We’ve found there is a significant difference between listed EV/EBITDA multiples on the North African exchanges and the sub-Saharan African exchanges.
The listed EV/EBITDA multiples on the North African exchanges have been significantly higher than the rest of the continent and converged with the rest of the world* in the first quarter of 2019. This reflects the relatively advanced nature of these economies in comparison to other African countries and their strong links to Europe.
The Maghreb region is set to have a strong 2019, following positive investment reforms taking place in several countries.
The Maghreb region is set to have a strong 2019, following positive investment reforms taking place in several countries. Morocco and Egypt have continued to position themselves as high-quality African investment destinations. The global uptick in commodity prices will likely add further stimulus to the Egyptian economy.
In contrast, the sub-Saharan African exchanges have diverged from the rest of the world since the downturn in global commodity prices. However, slow signs of recovery in the past year suggest that a price correction is imminent and may have already begun.
African countries experienced a decline in EV/EBITDA multiples as most countries ended 2018 with multiples below 8x. The downward trend since 2016 in African listed multiples reflects how the investment and growth outlook remained challenging during 2018 as the commodity cycle started to turn again. The continued impact of the downturn on countries, and political uncertainty in some of Africa’s largest markets, continued to dampen listed market multiples.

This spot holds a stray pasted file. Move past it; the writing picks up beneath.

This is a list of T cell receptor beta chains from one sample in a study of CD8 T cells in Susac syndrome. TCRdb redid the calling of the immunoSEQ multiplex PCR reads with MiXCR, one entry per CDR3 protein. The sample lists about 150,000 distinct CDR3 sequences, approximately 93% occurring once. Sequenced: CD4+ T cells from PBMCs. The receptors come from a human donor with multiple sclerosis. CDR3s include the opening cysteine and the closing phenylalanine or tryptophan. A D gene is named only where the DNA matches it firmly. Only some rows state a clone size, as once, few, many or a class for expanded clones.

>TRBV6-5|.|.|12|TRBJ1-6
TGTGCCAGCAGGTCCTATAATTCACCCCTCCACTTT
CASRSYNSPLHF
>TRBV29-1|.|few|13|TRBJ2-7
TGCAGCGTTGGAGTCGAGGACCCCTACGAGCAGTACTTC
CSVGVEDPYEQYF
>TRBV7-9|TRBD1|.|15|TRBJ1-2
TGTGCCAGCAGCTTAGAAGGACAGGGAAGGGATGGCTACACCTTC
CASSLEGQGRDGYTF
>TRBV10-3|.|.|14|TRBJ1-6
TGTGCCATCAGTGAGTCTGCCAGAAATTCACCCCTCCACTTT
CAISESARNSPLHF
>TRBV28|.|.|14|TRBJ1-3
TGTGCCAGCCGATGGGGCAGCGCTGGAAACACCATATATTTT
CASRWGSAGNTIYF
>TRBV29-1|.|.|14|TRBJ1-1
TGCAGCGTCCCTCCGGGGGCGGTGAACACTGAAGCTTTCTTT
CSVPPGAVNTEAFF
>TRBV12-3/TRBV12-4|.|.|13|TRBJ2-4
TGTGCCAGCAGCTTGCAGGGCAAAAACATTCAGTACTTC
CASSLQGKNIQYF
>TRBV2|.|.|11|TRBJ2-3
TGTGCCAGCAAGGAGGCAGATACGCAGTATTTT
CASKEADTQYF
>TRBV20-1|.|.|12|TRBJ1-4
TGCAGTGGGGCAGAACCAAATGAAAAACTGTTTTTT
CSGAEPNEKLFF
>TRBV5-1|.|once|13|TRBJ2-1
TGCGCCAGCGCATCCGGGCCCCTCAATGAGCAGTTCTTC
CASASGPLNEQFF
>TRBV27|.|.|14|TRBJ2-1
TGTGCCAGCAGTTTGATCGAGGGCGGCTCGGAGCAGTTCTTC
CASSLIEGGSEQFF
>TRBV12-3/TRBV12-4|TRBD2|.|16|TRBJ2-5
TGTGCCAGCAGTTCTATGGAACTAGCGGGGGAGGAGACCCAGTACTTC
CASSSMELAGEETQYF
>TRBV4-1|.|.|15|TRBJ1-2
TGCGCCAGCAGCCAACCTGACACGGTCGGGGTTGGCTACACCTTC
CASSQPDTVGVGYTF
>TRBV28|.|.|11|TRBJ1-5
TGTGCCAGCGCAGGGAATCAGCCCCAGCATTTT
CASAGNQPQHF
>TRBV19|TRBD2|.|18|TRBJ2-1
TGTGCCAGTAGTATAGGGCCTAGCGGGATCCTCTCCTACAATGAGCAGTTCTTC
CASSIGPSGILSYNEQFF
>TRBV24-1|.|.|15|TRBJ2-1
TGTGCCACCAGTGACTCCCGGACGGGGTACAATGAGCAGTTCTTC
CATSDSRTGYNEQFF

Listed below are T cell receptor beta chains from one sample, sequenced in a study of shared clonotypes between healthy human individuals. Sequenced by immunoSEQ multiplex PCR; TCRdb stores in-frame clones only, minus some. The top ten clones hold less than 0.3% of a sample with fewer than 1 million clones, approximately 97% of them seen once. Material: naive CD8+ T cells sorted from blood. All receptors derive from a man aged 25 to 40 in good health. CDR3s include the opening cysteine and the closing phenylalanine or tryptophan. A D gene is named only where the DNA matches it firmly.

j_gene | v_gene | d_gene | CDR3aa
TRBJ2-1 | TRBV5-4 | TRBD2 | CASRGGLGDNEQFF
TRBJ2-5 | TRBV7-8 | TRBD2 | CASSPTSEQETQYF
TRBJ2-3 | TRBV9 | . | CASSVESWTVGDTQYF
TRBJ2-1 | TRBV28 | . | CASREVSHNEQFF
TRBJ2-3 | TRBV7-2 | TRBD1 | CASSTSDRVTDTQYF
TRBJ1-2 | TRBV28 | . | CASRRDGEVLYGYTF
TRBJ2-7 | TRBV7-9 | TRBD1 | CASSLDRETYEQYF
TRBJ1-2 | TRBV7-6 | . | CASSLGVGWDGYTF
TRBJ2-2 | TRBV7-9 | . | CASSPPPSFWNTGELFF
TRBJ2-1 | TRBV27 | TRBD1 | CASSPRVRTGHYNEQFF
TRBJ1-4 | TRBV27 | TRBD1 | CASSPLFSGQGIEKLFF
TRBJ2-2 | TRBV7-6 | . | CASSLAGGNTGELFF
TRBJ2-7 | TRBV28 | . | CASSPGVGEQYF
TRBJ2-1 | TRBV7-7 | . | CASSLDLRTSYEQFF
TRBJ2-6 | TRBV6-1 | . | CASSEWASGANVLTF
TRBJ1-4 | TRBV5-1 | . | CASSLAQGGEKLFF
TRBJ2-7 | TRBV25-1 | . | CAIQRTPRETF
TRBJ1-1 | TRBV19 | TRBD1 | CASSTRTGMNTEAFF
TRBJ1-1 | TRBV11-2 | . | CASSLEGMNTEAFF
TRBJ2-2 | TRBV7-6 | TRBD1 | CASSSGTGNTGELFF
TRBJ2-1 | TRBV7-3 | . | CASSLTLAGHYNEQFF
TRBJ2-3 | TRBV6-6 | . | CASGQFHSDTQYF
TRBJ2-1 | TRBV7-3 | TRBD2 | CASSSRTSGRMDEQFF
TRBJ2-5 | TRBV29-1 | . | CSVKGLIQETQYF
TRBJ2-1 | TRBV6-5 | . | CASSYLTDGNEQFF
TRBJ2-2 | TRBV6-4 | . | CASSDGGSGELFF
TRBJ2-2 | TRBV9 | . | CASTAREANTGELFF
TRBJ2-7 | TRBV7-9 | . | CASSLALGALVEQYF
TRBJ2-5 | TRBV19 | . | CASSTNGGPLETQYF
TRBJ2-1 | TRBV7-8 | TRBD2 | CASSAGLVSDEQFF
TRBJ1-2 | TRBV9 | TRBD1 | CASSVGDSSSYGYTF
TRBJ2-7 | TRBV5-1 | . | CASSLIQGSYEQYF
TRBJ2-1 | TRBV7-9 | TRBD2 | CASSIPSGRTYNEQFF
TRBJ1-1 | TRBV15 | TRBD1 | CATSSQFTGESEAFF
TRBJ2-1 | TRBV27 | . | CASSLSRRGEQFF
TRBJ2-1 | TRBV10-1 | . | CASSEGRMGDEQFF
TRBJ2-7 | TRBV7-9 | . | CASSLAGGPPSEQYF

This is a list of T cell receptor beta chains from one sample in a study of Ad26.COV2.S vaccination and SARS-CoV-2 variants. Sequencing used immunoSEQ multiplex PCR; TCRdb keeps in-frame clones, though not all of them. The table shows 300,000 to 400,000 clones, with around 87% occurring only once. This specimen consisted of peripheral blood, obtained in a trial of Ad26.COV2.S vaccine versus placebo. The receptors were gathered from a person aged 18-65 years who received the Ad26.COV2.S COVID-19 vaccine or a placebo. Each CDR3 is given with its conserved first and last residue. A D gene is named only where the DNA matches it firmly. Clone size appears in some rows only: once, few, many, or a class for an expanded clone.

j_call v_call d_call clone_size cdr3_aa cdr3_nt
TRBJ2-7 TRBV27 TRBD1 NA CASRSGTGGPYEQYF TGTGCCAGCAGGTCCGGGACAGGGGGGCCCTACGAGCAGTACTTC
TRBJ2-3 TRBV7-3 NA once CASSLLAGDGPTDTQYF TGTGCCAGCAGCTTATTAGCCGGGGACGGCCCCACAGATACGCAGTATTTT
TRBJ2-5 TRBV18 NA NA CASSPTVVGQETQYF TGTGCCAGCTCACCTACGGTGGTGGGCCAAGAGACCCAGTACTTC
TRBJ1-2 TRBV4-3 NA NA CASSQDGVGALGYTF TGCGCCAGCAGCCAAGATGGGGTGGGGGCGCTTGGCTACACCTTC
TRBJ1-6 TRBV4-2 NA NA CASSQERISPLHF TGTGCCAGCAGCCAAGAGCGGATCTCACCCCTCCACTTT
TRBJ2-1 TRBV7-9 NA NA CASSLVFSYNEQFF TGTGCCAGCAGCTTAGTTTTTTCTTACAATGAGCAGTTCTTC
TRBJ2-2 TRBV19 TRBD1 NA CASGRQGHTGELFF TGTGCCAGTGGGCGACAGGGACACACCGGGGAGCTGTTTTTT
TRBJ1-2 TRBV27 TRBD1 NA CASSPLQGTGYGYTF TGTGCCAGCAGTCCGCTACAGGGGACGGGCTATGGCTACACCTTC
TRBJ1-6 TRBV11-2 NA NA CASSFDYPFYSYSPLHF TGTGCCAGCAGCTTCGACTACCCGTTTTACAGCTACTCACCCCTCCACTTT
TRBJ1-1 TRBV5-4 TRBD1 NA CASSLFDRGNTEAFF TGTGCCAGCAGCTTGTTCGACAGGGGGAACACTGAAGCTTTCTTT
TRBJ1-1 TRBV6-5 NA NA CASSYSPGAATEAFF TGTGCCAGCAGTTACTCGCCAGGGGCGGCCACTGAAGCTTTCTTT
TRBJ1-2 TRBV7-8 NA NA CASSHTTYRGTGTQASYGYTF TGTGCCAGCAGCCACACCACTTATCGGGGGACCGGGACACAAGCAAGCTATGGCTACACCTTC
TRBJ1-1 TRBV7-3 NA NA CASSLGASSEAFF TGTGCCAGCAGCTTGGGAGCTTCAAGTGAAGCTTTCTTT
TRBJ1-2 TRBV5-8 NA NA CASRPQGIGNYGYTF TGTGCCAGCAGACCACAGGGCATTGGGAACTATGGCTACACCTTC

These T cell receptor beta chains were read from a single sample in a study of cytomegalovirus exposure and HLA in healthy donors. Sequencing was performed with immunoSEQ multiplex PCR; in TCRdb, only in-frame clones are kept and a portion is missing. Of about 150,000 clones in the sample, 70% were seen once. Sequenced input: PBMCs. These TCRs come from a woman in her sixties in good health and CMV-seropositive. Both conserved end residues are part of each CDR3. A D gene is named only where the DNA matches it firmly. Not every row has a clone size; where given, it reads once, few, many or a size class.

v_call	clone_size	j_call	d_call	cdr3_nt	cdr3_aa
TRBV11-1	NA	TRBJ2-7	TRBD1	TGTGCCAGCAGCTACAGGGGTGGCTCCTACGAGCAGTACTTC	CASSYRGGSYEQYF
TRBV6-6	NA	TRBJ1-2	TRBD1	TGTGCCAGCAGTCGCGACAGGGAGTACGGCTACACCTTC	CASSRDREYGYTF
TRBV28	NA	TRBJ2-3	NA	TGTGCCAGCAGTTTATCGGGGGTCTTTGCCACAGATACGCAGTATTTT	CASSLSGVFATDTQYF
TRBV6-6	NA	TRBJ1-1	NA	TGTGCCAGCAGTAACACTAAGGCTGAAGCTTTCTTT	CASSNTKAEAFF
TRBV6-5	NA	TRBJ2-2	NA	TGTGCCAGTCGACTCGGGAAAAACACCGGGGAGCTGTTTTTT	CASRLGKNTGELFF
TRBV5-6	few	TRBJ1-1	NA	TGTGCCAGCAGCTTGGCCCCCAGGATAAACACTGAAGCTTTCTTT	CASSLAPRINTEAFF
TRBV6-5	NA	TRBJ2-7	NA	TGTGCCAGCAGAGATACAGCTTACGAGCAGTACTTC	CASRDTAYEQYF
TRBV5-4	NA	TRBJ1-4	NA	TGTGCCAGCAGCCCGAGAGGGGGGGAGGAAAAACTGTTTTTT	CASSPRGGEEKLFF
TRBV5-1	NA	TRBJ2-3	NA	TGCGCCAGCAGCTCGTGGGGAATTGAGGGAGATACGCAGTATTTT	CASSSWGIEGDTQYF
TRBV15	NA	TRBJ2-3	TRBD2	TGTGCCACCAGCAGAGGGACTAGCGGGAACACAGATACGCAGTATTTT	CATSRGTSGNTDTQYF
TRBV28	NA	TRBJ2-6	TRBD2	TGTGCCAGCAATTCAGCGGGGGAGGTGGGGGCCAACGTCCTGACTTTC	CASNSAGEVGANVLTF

EV/EBITDA multiples in Tunisia increased the most, at 10% over the year; with the average EV/EBITDA multiple moving from 10.28x at December 2017 to 11.4x at December 2018.
EV/EBITDA multiples in Tunisia increased the most, at 10% over the year; with the average EV/EBITDA multiple moving from 10.28x at December 2017 to 11.4x at December 2018. Ghana’s EV/EBITDA multiples decreased by 9.5%, while the multiple for Francophone West decreased by 0.05% over the period.
In Nigeria, EV/EBITDA multiples increased by 6%, from 5.25x at December 2017 to 5.57x at December 2018. So far, the Nigerian multiple remained relatively flat in 2019, as the economy is recovering from the economic headwinds faced in 2016. Higher commodity prices, lower inflation and monetary policy reform have all contributed to this recovery, which is beginning to reflect in the country’s listed multiples.
In 2018 the EV/EBITDA multiples in South Africa decreased by 15% over the year amidst political uncertainty and low levels of consumer and business confidence, while multiples in Southern Africa decreased by 3.5%. Multiples in the Maghreb region steadily increased by 3% over the period, whereas the Kenyan multiple decreased by 12%. The reduction in the multiple is mostly due to the poor performance of the trading multiples of several listed financial companies.
*Note: rest of the world* refers to US, UK, Japan, LatAm, BRIC markets as a proxy.
Fundraising activity on the continent remained relatively stable, most regions showed an increase in cost of equity, transaction activity is up since 2017, the upward trend in multiples continues and Information Technology and Consumer Discretionary remain the two sectors with the highest investment activity.
The overarching driving factor for the increase in cost of equity for the different African regions is the potential shift in investor sentiment, away from emerging and frontier markets to safer, developed markets.